Thursday, March 29, 2007

A New Plan

Solving Homelessness One Story at a Time

We have had 20 years of failing to solve homelessness, so I am suggesting a new course of action. As you may have seen Jack Hanrahan became homeless in Cleveland after living it up in Hollywood. Last week the Plain Dealer reported on former writer, Jack Hanrahan's story of rags to riches. A day later there were offers of help from all over the city. The story was picked up far and wide in blogs and in newspapers across the United States. Just by writing a story, The Plain Dealer staff were able to solve someone's homelessness. If they could do one story a day on a different homeless person, they could solve 365 people's homelessness in one year. They may have to make up some stories about doing make up for Chuck Norris or a local homeless woman starring in one of the Ed Wood classics, because the public seems to be more sympathetic to the plight of homeless people who were once famous. This is not to say that the Hanrahan story was not true, I am sure that the Hanrahan story was true, but there are about 1,000 similar stories everyday on the streets of Cleveland. This demonstrates the power of the media.

If you read the latest Homeless Grapevine you will see that the average homeless social service providers is only able to find around 25 people housing per year in Cleveland. In fact, only one or two programs in Cleveland found over 100 people housing locally in a one year period. If the Plain Dealer accepted my strategy, they would be the first or second best housing placement agency in the community. C'mon, Larkin do something for the good of the community--become a housing placement agency by turning O'Malley out to do one feature story a day and significantly reduce homelessness.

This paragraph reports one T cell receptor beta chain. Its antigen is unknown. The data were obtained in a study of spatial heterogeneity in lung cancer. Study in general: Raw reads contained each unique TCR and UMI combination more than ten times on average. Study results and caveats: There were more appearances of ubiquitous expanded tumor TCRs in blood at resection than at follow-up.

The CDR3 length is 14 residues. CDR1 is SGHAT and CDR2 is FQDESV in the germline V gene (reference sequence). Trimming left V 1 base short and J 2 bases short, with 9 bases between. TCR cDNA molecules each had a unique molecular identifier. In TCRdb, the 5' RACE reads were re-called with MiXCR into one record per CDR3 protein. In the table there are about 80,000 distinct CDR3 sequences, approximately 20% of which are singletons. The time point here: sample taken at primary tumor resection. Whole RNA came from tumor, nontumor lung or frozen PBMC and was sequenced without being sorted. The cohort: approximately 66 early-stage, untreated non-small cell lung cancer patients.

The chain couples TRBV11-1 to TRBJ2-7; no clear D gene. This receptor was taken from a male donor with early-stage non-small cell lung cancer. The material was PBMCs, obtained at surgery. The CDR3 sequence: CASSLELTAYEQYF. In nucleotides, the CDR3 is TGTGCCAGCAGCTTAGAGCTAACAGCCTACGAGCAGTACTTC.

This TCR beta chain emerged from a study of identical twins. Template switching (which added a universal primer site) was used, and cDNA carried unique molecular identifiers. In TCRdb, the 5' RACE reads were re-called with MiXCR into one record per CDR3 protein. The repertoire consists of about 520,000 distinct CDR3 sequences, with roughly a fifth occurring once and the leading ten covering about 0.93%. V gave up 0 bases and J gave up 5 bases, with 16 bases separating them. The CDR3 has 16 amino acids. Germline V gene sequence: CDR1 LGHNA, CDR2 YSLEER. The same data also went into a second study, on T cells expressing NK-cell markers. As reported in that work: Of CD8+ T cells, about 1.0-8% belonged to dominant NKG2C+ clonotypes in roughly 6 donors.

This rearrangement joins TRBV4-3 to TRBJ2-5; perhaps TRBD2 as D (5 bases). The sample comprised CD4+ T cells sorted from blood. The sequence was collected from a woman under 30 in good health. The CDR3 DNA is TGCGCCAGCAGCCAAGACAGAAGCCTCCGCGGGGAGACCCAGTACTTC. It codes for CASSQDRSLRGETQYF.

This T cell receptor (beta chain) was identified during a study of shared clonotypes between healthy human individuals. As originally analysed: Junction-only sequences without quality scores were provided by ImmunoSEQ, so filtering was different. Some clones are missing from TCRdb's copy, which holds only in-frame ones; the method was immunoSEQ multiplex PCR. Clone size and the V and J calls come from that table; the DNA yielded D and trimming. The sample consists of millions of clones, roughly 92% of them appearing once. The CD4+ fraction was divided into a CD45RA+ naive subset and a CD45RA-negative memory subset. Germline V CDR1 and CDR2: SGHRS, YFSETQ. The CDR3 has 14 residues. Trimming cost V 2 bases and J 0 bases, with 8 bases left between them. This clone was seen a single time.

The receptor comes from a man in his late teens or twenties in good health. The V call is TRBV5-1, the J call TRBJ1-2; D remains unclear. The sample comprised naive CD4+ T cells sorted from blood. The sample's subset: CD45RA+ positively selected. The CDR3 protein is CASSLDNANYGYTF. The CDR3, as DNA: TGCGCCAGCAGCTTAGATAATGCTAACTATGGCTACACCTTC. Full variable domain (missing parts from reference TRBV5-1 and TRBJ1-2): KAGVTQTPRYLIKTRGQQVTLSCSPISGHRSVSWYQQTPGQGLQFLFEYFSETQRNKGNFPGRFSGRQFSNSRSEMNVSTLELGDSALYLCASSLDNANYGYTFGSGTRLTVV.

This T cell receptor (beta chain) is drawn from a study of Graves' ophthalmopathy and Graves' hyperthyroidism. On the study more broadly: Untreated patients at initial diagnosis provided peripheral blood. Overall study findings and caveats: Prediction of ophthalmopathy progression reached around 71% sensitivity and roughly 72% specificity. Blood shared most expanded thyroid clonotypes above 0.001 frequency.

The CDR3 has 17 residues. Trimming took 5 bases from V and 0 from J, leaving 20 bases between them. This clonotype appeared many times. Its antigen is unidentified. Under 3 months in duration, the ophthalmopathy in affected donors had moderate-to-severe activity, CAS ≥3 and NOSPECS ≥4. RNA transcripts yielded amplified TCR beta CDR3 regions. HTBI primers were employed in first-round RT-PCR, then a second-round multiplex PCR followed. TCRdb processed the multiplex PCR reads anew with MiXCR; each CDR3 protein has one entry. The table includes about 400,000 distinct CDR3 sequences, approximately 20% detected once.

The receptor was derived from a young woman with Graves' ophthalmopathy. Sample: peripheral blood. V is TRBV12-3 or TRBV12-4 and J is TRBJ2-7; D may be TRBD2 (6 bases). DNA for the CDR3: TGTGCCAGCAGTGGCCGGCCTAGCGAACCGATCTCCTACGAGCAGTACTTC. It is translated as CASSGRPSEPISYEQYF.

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Monday, March 26, 2007

My Generation: Why my younger sister is one of my heroes

by Kevin E. Cleary

Years before Tom Brokaw wrote his famous book “The Greatest Generation,” I was being clubbed over the head with the notion that my generation was a complete waste of DNA. I sit on the cusp of two demographics, Generation X, (aka the post-Boomers) and the generation that is being called the Millennial generation. Neither is particularly renowned for its volunteering spirit or selflessness.

Growing up, I always resented the implication that my generation would sit idly by while Hitler conquered the world, that somehow, we were all worthless and ungrateful brats. I’ve always felt that there are good people and bad people of every age, race, gender, and creed, and still do.

But, I’ve got to tell you, MTV and the mainstream media do very little to promote the idea that anyone under 65 cares about the world at large. I have shaken my head in disgust at shows like “My Super Sweet Sixteen” in which spoiled rich kids compete to have the most opulent parties. I have watched the rise of reality shows in which backstabbing and promiscuity are enshrined as virtues; and I have seen teenagers become a threat to homeless people more dreaded than Cleveland’s brutal winters.

It’s easy to believe the cynical notion that my generation cares only about celebrities, iPods, and themselves. It’s hard to argue that Gen X-ers or Millennials are making real contributions to society when all that you see on television is the near-constant fulfillment of our carnal desires. But I maintain my faith in humanity when I think about people like my younger sister Katie.

Katie is 21 years old, and a junior at Kent State. She works hard and studies hard every day, and could very easily be spending her much-deserved Spring Break on a beach in Florida somewhere. Instead, she ponied up a large sum of her own hard-earned money to take a bus down to Biloxi, Mississippi this week to help rebuild an area that is still devastated by the hurricanes of 2005.

Personally, I think Katie would have shown this volunteering spirit and concern for others even if our parents hadn’t drilled it into us, but I must say that I am amazingly proud of my little sister. There is no reason other than her inherent kindness that she is spending this week in obscenely humid weather doing hard, physical labor. By contrast, I did nothing but complain when my Spring Break was absorbed by the unintentionally complicated process of getting the latest issue of The Homeless Grapevine to press (more on that in a later post). When Katie told me of her Spring Break plans, I was quietly ashamed that I had whined so much.